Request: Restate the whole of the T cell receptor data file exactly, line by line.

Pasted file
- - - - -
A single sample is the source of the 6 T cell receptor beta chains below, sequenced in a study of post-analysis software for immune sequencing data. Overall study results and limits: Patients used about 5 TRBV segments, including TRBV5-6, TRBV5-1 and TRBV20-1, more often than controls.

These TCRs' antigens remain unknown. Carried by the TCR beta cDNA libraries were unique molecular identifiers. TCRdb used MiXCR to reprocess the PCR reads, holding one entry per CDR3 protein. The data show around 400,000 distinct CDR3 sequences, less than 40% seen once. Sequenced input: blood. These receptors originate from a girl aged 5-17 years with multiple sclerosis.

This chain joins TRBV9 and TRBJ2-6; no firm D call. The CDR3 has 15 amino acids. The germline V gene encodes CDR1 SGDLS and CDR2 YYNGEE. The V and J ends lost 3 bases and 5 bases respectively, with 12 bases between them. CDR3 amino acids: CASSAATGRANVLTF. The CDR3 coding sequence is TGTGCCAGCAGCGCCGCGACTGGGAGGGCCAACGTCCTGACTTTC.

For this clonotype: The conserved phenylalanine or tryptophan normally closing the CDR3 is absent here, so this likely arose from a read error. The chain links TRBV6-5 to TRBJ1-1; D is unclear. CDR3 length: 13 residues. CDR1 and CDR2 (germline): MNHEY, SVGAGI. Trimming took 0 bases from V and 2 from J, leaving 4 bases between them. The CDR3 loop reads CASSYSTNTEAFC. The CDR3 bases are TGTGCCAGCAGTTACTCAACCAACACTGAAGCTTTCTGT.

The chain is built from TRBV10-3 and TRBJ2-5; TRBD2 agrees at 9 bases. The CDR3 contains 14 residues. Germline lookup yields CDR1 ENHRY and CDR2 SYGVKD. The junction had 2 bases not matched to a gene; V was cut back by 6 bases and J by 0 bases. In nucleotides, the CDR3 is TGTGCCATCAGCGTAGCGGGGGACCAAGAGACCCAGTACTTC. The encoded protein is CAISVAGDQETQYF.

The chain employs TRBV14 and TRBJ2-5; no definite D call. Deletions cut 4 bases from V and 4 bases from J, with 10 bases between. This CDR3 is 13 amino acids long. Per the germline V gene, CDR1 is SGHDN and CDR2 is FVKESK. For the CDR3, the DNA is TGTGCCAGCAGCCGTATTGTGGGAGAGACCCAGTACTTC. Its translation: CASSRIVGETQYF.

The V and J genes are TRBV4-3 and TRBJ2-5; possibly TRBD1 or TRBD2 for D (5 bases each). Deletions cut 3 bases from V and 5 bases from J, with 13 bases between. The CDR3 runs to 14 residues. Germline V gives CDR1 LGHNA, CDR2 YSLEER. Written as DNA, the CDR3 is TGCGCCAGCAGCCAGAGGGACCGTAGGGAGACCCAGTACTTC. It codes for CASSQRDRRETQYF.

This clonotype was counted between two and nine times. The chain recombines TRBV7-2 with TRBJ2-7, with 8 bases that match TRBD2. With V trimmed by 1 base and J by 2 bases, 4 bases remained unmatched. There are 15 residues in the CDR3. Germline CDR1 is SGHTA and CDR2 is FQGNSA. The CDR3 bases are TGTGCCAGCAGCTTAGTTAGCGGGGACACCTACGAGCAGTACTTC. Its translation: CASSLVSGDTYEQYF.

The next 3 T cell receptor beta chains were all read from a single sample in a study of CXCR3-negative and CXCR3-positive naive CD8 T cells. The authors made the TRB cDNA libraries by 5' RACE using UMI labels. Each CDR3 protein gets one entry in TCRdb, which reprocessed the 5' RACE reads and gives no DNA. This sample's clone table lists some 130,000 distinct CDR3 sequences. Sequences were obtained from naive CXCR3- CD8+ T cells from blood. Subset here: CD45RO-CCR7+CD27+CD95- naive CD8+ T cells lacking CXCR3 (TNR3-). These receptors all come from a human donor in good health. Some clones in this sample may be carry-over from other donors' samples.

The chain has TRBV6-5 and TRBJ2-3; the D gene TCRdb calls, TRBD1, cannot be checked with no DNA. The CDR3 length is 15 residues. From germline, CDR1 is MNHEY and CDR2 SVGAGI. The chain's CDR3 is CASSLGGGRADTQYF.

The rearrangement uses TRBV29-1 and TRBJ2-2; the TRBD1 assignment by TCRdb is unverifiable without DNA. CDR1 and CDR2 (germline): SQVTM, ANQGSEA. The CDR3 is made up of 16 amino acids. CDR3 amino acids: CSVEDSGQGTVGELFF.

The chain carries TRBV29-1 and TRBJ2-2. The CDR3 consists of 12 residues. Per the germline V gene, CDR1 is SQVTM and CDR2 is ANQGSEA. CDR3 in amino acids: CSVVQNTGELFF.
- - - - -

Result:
A single sample is the source of the 6 T cell receptor beta chains below, sequenced in a study of post-analysis software for immune sequencing data. Overall study results and limits: Patients used about 5 TRBV segments, including TRBV5-6, TRBV5-1 and TRBV20-1, more often than controls.

These TCRs' antigens remain unknown. Carried by the TCR beta cDNA libraries were unique molecular identifiers. TCRdb used MiXCR to reprocess the PCR reads, holding one entry per CDR3 protein. The data show around 400,000 distinct CDR3 sequences, less than 40% seen once. Sequenced input: blood. These receptors originate from a girl aged 5-17 years with multiple sclerosis.

This chain joins TRBV9 and TRBJ2-6; no firm D call. The CDR3 has 15 amino acids. The germline V gene encodes CDR1 SGDLS and CDR2 YYNGEE. The V and J ends lost 3 bases and 5 bases respectively, with 12 bases between them. CDR3 amino acids: CASSAATGRANVLTF. The CDR3 coding sequence is TGTGCCAGCAGCGCCGCGACTGGGAGGGCCAACGTCCTGACTTTC.

For this clonotype: The conserved phenylalanine or tryptophan normally closing the CDR3 is absent here, so this likely arose from a read error. The chain links TRBV6-5 to TRBJ1-1; D is unclear. CDR3 length: 13 residues. CDR1 and CDR2 (germline): MNHEY, SVGAGI. Trimming took 0 bases from V and 2 from J, leaving 4 bases between them. The CDR3 loop reads CASSYSTNTEAFC. The CDR3 bases are TGTGCCAGCAGTTACTCAACCAACACTGAAGCTTTCTGT.

The chain is built from TRBV10-3 and TRBJ2-5; TRBD2 agrees at 9 bases. The CDR3 contains 14 residues. Germline lookup yields CDR1 ENHRY and CDR2 SYGVKD. The junction had 2 bases not matched to a gene; V was cut back by 6 bases and J by 0 bases. In nucleotides, the CDR3 is TGTGCCATCAGCGTAGCGGGGGACCAAGAGACCCAGTACTTC. The encoded protein is CAISVAGDQETQYF.

The chain employs TRBV14 and TRBJ2-5; no definite D call. Deletions cut 4 bases from V and 4 bases from J, with 10 bases between. This CDR3 is 13 amino acids long. Per the germline V gene, CDR1 is SGHDN and CDR2 is FVKESK. For the CDR3, the DNA is TGTGCCAGCAGCCGTATTGTGGGAGAGACCCAGTACTTC. Its translation: CASSRIVGETQYF.

The V and J genes are TRBV4-3 and TRBJ2-5; possibly TRBD1 or TRBD2 for D (5 bases each). Deletions cut 3 bases from V and 5 bases from J, with 13 bases between. The CDR3 runs to 14 residues. Germline V gives CDR1 LGHNA, CDR2 YSLEER. Written as DNA, the CDR3 is TGCGCCAGCAGCCAGAGGGACCGTAGGGAGACCCAGTACTTC. It codes for CASSQRDRRETQYF.

This clonotype was counted between two and nine times. The chain recombines TRBV7-2 with TRBJ2-7, with 8 bases that match TRBD2. With V trimmed by 1 base and J by 2 bases, 4 bases remained unmatched. There are 15 residues in the CDR3. Germline CDR1 is SGHTA and CDR2 is FQGNSA. The CDR3 bases are TGTGCCAGCAGCTTAGTTAGCGGGGACACCTACGAGCAGTACTTC. Its translation: CASSLVSGDTYEQYF.

The next 3 T cell receptor beta chains were all read from a single sample in a study of CXCR3-negative and CXCR3-positive naive CD8 T cells. The authors made the TRB cDNA libraries by 5' RACE using UMI labels. Each CDR3 protein gets one entry in TCRdb, which reprocessed the 5' RACE reads and gives no DNA. This sample's clone table lists some 130,000 distinct CDR3 sequences. Sequences were obtained from naive CXCR3- CD8+ T cells from blood. Subset here: CD45RO-CCR7+CD27+CD95- naive CD8+ T cells lacking CXCR3 (TNR3-). These receptors all come from a human donor in good health. Some clones in this sample may be carry-over from other donors' samples.

The chain has TRBV6-5 and TRBJ2-3; the D gene TCRdb calls, TRBD1, cannot be checked with no DNA. The CDR3 length is 15 residues. From germline, CDR1 is MNHEY and CDR2 SVGAGI. The chain's CDR3 is CASSLGGGRADTQYF.

The rearrangement uses TRBV29-1 and TRBJ2-2; the TRBD1 assignment by TCRdb is unverifiable without DNA. CDR1 and CDR2 (germline): SQVTM, ANQGSEA. The CDR3 is made up of 16 amino acids. CDR3 amino acids: CSVEDSGQGTVGELFF.

The chain carries TRBV29-1 and TRBJ2-2. The CDR3 consists of 12 residues. Per the germline V gene, CDR1 is SQVTM and CDR2 is ANQGSEA. CDR3 in amino acids: CSVVQNTGELFF.